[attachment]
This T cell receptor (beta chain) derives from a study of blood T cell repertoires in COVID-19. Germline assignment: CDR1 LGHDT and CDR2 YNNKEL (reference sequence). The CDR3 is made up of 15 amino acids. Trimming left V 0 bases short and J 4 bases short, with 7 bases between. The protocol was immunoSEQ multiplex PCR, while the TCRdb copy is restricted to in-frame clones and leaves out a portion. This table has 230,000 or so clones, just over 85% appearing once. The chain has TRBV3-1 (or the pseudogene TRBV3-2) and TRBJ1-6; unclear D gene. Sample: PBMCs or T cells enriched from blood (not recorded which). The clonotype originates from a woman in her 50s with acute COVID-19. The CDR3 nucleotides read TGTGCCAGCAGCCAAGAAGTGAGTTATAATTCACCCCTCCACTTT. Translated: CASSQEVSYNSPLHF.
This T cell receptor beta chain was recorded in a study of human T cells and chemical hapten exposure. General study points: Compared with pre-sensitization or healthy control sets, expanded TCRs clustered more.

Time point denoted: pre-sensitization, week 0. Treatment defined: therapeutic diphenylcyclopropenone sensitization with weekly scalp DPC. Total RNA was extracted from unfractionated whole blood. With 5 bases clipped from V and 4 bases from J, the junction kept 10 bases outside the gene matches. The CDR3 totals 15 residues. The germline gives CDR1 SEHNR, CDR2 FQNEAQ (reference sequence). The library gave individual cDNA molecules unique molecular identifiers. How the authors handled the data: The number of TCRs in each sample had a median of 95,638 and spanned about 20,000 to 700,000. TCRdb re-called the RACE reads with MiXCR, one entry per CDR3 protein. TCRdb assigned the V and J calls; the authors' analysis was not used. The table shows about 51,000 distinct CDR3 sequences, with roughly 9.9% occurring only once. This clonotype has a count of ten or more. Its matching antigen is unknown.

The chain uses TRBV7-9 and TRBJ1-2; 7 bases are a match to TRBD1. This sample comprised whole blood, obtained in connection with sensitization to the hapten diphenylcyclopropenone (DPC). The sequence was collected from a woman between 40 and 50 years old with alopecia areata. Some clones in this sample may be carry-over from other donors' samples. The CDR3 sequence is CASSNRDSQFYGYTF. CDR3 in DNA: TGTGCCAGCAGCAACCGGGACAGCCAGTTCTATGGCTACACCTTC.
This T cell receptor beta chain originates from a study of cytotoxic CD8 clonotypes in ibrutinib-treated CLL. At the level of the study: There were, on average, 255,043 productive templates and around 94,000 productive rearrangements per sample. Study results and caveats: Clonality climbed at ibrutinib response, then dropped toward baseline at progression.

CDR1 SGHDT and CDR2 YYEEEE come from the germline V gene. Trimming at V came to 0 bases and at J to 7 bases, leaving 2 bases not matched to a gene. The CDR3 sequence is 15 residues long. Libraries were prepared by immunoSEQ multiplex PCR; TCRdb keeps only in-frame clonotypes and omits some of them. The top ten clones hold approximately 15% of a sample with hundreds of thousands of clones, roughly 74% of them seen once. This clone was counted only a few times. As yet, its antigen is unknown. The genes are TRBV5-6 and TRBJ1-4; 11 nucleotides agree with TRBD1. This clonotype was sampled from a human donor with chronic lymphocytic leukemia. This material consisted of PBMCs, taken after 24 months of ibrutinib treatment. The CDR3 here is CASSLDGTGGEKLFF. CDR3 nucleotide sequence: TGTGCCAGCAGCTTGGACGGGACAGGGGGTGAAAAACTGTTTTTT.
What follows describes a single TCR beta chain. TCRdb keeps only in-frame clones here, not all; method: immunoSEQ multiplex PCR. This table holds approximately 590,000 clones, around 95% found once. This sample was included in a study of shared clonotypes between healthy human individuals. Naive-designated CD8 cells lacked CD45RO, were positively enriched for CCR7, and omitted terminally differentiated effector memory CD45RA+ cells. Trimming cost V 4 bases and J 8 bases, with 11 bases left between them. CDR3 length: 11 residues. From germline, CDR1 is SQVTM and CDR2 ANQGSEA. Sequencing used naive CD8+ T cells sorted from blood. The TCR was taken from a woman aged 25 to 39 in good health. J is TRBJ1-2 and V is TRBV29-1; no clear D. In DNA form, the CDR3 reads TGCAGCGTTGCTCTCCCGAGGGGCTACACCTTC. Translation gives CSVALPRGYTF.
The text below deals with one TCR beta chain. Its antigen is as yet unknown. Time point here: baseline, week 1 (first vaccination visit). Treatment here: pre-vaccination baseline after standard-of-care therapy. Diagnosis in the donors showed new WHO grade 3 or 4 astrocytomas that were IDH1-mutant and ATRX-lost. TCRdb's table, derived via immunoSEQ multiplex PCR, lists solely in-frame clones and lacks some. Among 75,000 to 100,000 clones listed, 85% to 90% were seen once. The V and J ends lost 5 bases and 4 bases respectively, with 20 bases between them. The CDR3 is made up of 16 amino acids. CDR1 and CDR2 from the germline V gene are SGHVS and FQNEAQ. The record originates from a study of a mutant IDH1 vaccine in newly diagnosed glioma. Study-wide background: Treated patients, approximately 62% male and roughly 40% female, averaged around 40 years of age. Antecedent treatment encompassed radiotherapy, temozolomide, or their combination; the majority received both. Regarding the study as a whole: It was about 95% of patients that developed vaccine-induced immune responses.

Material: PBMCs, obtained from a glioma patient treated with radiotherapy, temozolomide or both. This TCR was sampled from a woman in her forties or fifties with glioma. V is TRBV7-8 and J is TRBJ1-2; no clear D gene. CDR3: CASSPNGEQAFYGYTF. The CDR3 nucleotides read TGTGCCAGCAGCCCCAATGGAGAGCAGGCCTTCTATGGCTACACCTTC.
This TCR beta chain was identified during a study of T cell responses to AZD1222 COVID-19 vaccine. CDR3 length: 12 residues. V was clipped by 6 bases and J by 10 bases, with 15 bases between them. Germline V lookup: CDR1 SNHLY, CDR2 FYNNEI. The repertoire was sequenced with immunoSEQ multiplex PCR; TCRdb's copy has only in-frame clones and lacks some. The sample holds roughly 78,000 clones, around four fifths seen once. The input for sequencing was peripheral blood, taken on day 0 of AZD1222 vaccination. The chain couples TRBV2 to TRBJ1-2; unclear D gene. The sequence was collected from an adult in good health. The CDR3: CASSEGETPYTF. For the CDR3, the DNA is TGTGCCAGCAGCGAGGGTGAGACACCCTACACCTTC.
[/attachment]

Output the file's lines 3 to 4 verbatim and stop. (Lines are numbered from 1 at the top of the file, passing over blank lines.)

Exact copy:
Time point denoted: pre-sensitization, week 0. Treatment defined: therapeutic diphenylcyclopropenone sensitization with weekly scalp DPC. Total RNA was extracted from unfractionated whole blood. With 5 bases clipped from V and 4 bases from J, the junction kept 10 bases outside the gene matches. The CDR3 totals 15 residues. The germline gives CDR1 SEHNR, CDR2 FQNEAQ (reference sequence). The library gave individual cDNA molecules unique molecular identifiers. How the authors handled the data: The number of TCRs in each sample had a median of 95,638 and spanned about 20,000 to 700,000. TCRdb re-called the RACE reads with MiXCR, one entry per CDR3 protein. TCRdb assigned the V and J calls; the authors' analysis was not used. The table shows about 51,000 distinct CDR3 sequences, with roughly 9.9% occurring only once. This clonotype has a count of ten or more. Its matching antigen is unknown.

The chain uses TRBV7-9 and TRBJ1-2; 7 bases are a match to TRBD1. This sample comprised whole blood, obtained in connection with sensitization to the hapten diphenylcyclopropenone (DPC). The sequence was collected from a woman between 40 and 50 years old with alopecia areata. Some clones in this sample may be carry-over from other donors' samples. The CDR3 sequence is CASSNRDSQFYGYTF. CDR3 in DNA: TGTGCCAGCAGCAACCGGGACAGCCAGTTCTATGGCTACACCTTC.